However most growers tend to believe that the pH level of their nutrient solution is the pH level that plants have around their roots, something which is actually not correct in the sense that plants have evolved local pH adaptation mechanisms to survive to changes in soil pH. When you measure the pH of your nutrient solution you are measuring the pH of the “bulk” while the pH of the actual root-zone of your plants might be within the ideal zone for nutrient absoprtion. Therefore growers usually underestimate the actual capacity of their plants to correct pH and spend an enormous amount of time tinkering with pH to make it “ideal”.
The fact here is that plants do not like abrupt pH changes like those that happen when you add pH up/down to continuously adjust your nutrient solution’s pH levels. Plants can deal perfectly with a slow pH increase caused by nutrient absorption from 5.5 to 6.5 but when you – in a matter of seconds – revert the pH back from 6.5 to 5.5 in a matter of seconds you are causing your plants significant levels of stress since they are simply not used within their natural environment to such quick pH changes.
The easiest way I have found to deal with pH is to simply not obsess with it. Most solutions that are well balanced and contain about 10-15% of the nitrogen as ammonium and about 20-40 ppm of phosphorous will adequately contain pH within the 5.5 to 7 pH region from the beginning of your nutrient cycle to the time when the nutrient solution has to be changed. As a matter of fact – beyond the initial adjustment – the changing of pH can be avoided if the nutrient solution is adequately formulated and given in a quantity of at least one gallon per plant. Plants develop well around these pH levels and the improvement you gain from obsessing about perfect pH zone levels will be lost by the stress you put into your plant roots with pH corrections. Of course, there are easy and almost perfect solutions to pH control like the method using ion exchange resins I mentioned in a previous post. A method that mimics the way in which pH is naturally buffered within soil.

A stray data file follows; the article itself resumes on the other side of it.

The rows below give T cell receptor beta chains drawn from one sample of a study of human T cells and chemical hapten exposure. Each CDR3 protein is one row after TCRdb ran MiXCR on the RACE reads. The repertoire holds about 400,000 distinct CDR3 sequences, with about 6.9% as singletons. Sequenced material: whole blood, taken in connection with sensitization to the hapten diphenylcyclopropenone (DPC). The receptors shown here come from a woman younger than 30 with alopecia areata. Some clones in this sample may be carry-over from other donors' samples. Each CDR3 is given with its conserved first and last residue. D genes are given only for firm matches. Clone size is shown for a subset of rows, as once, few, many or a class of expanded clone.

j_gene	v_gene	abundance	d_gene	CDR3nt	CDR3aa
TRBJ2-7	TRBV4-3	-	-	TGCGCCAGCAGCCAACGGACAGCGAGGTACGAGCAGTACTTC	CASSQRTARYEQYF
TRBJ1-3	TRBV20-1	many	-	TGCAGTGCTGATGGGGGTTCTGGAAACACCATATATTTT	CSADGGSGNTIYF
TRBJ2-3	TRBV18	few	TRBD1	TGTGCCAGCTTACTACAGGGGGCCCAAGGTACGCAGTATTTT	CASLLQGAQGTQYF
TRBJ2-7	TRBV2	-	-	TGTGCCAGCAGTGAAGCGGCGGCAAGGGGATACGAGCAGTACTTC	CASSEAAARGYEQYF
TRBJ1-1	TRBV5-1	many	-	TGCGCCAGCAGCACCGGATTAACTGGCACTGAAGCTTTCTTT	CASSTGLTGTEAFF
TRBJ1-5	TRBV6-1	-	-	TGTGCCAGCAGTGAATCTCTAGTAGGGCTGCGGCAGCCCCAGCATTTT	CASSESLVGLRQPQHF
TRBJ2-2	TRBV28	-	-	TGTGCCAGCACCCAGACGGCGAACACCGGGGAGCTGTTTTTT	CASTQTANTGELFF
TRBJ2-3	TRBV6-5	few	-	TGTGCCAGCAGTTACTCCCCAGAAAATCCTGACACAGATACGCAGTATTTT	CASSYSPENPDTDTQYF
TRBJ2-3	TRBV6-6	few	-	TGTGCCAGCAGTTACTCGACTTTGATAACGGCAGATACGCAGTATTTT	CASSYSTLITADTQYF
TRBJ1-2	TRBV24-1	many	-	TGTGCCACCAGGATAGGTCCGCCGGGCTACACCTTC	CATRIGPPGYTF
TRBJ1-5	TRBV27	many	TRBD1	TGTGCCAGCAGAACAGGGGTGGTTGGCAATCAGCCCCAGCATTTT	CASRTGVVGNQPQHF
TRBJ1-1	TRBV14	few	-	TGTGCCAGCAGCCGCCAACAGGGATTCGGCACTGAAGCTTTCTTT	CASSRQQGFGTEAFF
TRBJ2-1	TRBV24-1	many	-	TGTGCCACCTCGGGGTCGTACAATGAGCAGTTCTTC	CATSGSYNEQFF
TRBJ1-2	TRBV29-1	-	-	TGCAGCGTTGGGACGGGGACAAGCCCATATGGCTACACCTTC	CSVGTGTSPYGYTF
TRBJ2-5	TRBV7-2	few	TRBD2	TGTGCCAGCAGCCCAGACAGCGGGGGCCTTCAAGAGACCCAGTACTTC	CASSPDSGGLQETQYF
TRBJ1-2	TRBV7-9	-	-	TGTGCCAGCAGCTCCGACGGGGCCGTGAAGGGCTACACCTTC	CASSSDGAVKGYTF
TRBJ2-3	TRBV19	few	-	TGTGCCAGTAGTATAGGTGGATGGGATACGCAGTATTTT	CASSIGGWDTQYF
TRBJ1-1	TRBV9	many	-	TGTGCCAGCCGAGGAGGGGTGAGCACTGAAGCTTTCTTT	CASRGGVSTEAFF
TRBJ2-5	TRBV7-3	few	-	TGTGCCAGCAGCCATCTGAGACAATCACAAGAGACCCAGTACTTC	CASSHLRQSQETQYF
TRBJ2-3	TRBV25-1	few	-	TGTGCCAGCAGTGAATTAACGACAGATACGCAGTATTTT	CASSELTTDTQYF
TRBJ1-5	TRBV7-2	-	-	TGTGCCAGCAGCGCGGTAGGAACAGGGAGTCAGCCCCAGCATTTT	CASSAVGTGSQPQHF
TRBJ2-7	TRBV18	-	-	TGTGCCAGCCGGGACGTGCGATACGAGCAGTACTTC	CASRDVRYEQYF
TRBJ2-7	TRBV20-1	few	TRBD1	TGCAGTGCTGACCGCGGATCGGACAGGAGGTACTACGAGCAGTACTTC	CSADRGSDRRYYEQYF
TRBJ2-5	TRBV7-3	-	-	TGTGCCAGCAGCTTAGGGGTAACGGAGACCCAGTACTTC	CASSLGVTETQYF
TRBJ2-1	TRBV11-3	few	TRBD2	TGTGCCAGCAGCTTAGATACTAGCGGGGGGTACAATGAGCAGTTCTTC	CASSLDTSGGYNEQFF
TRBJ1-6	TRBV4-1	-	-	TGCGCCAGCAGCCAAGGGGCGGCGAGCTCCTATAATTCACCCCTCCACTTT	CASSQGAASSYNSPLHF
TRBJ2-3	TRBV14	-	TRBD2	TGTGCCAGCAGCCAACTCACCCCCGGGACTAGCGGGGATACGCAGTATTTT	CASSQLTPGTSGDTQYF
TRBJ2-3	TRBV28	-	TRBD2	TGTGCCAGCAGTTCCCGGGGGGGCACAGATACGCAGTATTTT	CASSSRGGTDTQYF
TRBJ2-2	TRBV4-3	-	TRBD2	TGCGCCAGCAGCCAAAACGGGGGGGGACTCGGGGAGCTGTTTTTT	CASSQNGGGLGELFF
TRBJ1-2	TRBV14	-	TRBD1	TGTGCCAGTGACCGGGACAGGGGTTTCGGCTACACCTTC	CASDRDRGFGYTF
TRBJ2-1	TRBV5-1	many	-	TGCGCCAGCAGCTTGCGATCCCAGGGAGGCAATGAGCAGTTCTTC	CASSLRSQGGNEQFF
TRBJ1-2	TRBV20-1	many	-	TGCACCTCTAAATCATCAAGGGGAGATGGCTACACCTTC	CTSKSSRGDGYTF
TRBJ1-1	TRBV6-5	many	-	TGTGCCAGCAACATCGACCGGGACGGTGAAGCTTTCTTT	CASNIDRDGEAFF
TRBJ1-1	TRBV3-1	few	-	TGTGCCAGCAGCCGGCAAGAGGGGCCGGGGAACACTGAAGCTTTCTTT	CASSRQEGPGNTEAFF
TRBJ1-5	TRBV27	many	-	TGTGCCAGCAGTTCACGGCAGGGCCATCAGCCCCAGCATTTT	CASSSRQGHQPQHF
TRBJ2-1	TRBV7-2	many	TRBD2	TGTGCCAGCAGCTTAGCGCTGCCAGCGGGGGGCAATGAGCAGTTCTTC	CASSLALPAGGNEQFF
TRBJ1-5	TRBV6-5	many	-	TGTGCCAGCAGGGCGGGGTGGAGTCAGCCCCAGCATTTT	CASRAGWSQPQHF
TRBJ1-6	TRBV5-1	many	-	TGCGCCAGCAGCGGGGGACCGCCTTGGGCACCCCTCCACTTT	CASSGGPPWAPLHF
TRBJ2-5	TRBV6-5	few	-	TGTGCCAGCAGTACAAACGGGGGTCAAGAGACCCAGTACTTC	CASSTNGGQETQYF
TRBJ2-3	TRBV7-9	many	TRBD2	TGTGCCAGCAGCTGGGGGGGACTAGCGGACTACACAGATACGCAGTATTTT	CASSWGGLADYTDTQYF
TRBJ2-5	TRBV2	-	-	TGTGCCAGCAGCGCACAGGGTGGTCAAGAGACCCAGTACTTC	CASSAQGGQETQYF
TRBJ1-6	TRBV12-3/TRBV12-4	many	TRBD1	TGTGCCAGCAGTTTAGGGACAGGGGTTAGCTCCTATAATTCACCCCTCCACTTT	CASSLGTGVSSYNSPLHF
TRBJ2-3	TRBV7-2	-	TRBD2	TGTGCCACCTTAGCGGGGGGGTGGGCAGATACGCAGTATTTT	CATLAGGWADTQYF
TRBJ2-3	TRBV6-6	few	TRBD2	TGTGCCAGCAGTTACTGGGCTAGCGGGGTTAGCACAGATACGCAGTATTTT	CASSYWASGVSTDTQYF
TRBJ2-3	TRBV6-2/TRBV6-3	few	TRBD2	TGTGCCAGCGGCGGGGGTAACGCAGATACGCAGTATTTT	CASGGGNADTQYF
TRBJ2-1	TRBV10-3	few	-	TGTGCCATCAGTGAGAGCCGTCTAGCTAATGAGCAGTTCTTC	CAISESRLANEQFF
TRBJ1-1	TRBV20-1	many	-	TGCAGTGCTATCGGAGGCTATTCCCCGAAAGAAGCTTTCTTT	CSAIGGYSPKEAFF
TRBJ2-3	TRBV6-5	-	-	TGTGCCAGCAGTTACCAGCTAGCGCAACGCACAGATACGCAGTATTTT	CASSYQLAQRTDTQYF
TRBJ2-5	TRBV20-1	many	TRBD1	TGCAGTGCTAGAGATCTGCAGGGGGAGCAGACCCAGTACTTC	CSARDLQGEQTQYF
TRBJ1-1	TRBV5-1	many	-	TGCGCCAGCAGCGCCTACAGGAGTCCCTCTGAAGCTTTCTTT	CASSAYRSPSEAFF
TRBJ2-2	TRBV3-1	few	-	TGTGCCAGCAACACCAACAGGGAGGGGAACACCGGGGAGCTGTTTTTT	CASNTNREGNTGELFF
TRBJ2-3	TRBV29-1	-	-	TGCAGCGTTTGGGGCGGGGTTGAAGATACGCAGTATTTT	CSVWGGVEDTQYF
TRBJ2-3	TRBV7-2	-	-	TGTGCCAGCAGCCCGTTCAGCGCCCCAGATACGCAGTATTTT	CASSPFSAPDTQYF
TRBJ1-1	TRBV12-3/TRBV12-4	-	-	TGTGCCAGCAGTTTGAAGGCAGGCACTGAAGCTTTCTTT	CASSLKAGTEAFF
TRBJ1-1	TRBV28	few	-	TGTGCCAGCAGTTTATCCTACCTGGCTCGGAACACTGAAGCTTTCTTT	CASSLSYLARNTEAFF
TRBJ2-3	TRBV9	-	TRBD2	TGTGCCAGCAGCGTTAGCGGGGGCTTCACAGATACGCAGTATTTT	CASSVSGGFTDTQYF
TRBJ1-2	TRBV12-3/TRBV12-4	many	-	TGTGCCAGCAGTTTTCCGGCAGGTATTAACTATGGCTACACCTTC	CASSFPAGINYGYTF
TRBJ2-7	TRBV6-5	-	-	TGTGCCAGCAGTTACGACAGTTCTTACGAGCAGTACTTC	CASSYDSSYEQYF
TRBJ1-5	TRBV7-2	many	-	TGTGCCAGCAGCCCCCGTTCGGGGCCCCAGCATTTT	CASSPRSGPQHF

Therefore if you want to have a great hydroponic crop with little maintenance and a very good yield I would advice you to prepare your own nutrients taking pH-self balancing and adequate nutrient ratios into account. Certainly this method will give you a lot of control over your composition and a great saving in solution costs.
I hope that after reading these two posts on pH in hydroponics you have now grown a much better understanding of how pH is, how it works and how it evolves in a hydroponic culture. It is very important for you to understand that pH plays a vital role in nutrient absorption but that obsessing with strict pH zones is not beneficial for your plants in the sense that constant additions that cause quick changes in pH values cause stress to their root zone. Adequate nutrient design and a good understanding of how nutrient interact is therefore important for the correct use and low maintenance of a hydroponic crop.